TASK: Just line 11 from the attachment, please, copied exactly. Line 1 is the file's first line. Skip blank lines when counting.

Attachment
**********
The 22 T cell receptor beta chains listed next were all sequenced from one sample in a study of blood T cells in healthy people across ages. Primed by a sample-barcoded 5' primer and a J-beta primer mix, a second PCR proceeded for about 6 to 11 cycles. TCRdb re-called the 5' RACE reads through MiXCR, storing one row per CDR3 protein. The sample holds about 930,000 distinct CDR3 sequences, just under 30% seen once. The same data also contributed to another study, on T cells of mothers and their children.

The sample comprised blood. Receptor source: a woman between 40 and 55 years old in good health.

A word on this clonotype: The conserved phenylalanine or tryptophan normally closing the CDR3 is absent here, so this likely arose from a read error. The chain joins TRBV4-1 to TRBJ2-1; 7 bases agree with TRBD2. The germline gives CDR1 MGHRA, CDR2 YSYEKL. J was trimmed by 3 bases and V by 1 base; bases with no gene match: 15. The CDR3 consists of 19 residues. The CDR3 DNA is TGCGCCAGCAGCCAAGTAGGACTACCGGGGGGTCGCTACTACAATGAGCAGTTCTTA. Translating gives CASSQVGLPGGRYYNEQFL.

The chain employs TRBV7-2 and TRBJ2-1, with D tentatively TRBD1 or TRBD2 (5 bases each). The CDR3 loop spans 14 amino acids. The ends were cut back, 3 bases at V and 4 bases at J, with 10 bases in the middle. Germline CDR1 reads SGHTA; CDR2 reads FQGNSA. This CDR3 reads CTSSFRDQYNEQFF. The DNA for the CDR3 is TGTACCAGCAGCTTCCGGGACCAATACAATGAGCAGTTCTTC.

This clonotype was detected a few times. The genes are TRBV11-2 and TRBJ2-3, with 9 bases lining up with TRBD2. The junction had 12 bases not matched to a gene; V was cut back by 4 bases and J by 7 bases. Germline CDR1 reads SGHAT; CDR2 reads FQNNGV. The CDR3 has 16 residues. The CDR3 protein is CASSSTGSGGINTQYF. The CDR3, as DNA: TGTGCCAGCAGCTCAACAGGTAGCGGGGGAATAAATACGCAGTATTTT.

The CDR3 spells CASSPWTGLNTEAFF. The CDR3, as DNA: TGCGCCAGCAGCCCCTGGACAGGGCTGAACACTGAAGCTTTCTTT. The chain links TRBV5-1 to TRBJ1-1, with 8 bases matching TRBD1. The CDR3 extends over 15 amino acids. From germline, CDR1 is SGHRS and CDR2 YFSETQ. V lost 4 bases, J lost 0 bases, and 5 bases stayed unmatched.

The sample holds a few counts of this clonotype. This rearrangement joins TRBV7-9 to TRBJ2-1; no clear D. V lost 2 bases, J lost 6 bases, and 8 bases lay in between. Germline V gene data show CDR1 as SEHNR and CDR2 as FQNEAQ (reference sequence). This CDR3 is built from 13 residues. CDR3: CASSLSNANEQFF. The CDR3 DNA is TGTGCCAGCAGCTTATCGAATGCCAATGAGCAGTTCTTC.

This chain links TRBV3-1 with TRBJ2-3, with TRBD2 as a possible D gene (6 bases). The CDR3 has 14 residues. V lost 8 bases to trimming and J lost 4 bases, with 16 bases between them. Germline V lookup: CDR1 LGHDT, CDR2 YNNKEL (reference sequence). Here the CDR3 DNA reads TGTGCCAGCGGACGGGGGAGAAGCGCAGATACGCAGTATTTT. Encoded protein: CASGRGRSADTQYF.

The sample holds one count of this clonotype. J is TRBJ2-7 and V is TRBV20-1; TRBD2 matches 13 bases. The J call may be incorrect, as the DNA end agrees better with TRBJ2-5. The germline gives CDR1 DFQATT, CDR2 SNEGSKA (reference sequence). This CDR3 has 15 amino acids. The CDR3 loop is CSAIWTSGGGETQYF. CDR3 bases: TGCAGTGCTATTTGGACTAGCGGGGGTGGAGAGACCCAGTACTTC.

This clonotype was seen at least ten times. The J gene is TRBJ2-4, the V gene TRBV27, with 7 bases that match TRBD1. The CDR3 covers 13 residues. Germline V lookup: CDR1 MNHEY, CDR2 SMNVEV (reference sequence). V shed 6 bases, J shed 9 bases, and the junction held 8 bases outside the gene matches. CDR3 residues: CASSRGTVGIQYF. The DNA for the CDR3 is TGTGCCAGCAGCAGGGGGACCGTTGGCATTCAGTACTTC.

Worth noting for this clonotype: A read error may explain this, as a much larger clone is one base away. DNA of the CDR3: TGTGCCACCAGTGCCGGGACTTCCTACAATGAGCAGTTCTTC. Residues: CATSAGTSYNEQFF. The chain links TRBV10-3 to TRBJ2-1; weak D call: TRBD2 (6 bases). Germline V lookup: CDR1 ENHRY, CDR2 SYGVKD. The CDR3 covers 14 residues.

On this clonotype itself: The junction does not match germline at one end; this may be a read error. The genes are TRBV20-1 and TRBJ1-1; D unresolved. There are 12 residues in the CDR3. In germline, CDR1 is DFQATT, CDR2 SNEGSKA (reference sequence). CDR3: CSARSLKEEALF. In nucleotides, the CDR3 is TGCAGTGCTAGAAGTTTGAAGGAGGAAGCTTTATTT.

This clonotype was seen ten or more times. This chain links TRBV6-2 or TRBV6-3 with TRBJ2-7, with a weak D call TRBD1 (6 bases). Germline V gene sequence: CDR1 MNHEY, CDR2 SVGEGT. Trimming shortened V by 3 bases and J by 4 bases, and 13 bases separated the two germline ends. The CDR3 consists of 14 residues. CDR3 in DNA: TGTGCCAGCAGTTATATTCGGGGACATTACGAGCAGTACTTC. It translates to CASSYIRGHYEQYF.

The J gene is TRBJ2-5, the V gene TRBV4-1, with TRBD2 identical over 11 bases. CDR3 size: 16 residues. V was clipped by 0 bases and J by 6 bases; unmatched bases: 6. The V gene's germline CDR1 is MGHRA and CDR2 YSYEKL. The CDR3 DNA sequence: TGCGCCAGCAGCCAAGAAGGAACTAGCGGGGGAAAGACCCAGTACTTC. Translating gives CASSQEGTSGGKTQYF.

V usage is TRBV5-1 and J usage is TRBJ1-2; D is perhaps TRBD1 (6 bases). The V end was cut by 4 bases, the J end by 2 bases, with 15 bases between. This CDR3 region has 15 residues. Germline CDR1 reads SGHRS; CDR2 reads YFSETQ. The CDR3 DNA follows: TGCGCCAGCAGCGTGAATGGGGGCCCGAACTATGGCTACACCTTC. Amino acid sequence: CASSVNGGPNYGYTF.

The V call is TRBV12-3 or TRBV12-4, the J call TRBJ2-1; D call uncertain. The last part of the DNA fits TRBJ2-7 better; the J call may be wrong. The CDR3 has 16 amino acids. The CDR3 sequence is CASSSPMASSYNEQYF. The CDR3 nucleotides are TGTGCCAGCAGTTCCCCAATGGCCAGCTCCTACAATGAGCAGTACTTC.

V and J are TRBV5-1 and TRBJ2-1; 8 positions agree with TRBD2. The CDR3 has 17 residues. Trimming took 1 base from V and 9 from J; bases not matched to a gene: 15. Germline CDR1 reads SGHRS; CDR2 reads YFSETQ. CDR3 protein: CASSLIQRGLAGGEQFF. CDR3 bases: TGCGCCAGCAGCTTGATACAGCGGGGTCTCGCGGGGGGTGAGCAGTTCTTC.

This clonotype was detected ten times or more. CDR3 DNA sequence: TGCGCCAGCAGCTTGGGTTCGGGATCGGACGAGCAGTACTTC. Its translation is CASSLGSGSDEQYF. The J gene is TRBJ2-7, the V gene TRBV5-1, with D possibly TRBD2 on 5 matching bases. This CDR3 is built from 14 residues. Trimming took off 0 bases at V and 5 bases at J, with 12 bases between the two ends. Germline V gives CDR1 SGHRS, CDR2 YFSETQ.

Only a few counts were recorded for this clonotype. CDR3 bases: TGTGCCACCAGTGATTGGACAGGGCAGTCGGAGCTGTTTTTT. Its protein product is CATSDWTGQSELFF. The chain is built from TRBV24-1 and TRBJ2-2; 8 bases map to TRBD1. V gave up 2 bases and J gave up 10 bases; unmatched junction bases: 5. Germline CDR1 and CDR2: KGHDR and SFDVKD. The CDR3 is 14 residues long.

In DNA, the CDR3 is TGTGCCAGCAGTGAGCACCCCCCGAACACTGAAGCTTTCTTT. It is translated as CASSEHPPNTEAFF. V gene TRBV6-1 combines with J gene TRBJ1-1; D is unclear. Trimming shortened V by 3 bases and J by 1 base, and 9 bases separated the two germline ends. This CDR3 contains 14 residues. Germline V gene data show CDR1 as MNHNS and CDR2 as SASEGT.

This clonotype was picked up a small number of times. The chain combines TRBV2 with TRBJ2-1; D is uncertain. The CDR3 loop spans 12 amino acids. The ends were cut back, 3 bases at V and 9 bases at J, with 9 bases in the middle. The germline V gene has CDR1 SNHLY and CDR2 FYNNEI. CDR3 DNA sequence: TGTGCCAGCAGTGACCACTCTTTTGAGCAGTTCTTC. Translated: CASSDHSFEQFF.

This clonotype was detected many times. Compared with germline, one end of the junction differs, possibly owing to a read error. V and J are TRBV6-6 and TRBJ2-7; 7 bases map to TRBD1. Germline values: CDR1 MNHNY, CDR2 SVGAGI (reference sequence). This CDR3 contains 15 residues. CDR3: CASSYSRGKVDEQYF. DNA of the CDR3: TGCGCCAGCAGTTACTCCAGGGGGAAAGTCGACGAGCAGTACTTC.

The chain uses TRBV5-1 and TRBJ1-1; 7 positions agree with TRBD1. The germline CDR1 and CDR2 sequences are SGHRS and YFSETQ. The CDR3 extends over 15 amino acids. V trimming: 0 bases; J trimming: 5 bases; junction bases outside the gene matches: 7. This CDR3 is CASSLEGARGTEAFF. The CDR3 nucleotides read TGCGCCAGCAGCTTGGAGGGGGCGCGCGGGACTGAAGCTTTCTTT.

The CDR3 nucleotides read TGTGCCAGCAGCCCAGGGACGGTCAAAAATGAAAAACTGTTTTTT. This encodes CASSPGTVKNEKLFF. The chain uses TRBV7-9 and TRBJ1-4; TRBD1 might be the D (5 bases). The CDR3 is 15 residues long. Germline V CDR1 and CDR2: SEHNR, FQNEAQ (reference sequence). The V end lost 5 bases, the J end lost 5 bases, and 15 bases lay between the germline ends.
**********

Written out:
Worth noting for this clonotype: A read error may explain this, as a much larger clone is one base away. DNA of the CDR3: TGTGCCACCAGTGCCGGGACTTCCTACAATGAGCAGTTCTTC. Residues: CATSAGTSYNEQFF. The chain links TRBV10-3 to TRBJ2-1; weak D call: TRBD2 (6 bases). Germline V lookup: CDR1 ENHRY, CDR2 SYGVKD. The CDR3 covers 14 residues.